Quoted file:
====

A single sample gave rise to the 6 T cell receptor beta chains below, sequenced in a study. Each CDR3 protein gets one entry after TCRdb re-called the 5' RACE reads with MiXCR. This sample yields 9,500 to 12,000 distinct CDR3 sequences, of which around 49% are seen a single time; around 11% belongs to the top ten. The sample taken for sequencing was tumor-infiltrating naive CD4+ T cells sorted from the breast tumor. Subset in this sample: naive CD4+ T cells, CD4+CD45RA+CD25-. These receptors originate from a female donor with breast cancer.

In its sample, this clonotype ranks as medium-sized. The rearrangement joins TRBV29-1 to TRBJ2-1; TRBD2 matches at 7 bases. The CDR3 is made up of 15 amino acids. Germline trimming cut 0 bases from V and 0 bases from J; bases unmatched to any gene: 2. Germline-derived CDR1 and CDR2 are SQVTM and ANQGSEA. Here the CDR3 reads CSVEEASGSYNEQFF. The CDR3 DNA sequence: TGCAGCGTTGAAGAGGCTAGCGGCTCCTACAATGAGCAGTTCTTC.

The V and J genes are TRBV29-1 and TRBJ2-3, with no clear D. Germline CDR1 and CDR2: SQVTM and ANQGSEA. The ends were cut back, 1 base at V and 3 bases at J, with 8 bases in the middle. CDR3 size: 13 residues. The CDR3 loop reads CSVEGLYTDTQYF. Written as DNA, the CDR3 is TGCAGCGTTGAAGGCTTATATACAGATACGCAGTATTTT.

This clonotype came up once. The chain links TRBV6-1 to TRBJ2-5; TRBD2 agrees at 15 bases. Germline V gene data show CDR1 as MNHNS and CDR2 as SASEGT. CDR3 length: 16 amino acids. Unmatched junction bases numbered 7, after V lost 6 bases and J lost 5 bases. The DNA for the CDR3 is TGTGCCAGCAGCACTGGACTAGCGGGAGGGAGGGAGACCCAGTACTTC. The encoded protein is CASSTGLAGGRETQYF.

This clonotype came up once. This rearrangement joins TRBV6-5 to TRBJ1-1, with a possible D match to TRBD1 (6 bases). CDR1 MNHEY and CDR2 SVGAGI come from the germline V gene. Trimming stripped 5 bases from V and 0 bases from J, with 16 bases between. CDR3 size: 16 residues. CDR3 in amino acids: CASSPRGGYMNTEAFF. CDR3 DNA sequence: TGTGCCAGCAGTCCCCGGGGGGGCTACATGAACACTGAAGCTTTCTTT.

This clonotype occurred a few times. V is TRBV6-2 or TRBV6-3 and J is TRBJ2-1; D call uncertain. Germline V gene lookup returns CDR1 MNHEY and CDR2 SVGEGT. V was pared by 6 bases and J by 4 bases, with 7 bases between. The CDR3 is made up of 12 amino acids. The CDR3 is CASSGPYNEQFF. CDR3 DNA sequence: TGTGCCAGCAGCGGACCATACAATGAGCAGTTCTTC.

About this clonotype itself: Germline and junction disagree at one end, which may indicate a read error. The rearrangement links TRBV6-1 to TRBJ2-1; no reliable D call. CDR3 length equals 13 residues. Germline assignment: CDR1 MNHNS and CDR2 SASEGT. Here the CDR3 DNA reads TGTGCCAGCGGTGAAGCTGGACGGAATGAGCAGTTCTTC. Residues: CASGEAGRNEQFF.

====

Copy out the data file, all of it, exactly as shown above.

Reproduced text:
A single sample gave rise to the 6 T cell receptor beta chains below, sequenced in a study. Each CDR3 protein gets one entry after TCRdb re-called the 5' RACE reads with MiXCR. This sample yields 9,500 to 12,000 distinct CDR3 sequences, of which around 49% are seen a single time; around 11% belongs to the top ten. The sample taken for sequencing was tumor-infiltrating naive CD4+ T cells sorted from the breast tumor. Subset in this sample: naive CD4+ T cells, CD4+CD45RA+CD25-. These receptors originate from a female donor with breast cancer.

In its sample, this clonotype ranks as medium-sized. The rearrangement joins TRBV29-1 to TRBJ2-1; TRBD2 matches at 7 bases. The CDR3 is made up of 15 amino acids. Germline trimming cut 0 bases from V and 0 bases from J; bases unmatched to any gene: 2. Germline-derived CDR1 and CDR2 are SQVTM and ANQGSEA. Here the CDR3 reads CSVEEASGSYNEQFF. The CDR3 DNA sequence: TGCAGCGTTGAAGAGGCTAGCGGCTCCTACAATGAGCAGTTCTTC.

The V and J genes are TRBV29-1 and TRBJ2-3, with no clear D. Germline CDR1 and CDR2: SQVTM and ANQGSEA. The ends were cut back, 1 base at V and 3 bases at J, with 8 bases in the middle. CDR3 size: 13 residues. The CDR3 loop reads CSVEGLYTDTQYF. Written as DNA, the CDR3 is TGCAGCGTTGAAGGCTTATATACAGATACGCAGTATTTT.

This clonotype came up once. The chain links TRBV6-1 to TRBJ2-5; TRBD2 agrees at 15 bases. Germline V gene data show CDR1 as MNHNS and CDR2 as SASEGT. CDR3 length: 16 amino acids. Unmatched junction bases numbered 7, after V lost 6 bases and J lost 5 bases. The DNA for the CDR3 is TGTGCCAGCAGCACTGGACTAGCGGGAGGGAGGGAGACCCAGTACTTC. The encoded protein is CASSTGLAGGRETQYF.

This clonotype came up once. This rearrangement joins TRBV6-5 to TRBJ1-1, with a possible D match to TRBD1 (6 bases). CDR1 MNHEY and CDR2 SVGAGI come from the germline V gene. Trimming stripped 5 bases from V and 0 bases from J, with 16 bases between. CDR3 size: 16 residues. CDR3 in amino acids: CASSPRGGYMNTEAFF. CDR3 DNA sequence: TGTGCCAGCAGTCCCCGGGGGGGCTACATGAACACTGAAGCTTTCTTT.

This clonotype occurred a few times. V is TRBV6-2 or TRBV6-3 and J is TRBJ2-1; D call uncertain. Germline V gene lookup returns CDR1 MNHEY and CDR2 SVGEGT. V was pared by 6 bases and J by 4 bases, with 7 bases between. The CDR3 is made up of 12 amino acids. The CDR3 is CASSGPYNEQFF. CDR3 DNA sequence: TGTGCCAGCAGCGGACCATACAATGAGCAGTTCTTC.

About this clonotype itself: Germline and junction disagree at one end, which may indicate a read error. The rearrangement links TRBV6-1 to TRBJ2-1; no reliable D call. CDR3 length equals 13 residues. Germline assignment: CDR1 MNHNS and CDR2 SASEGT. Here the CDR3 DNA reads TGTGCCAGCGGTGAAGCTGGACGGAATGAGCAGTTCTTC. Residues: CASGEAGRNEQFF.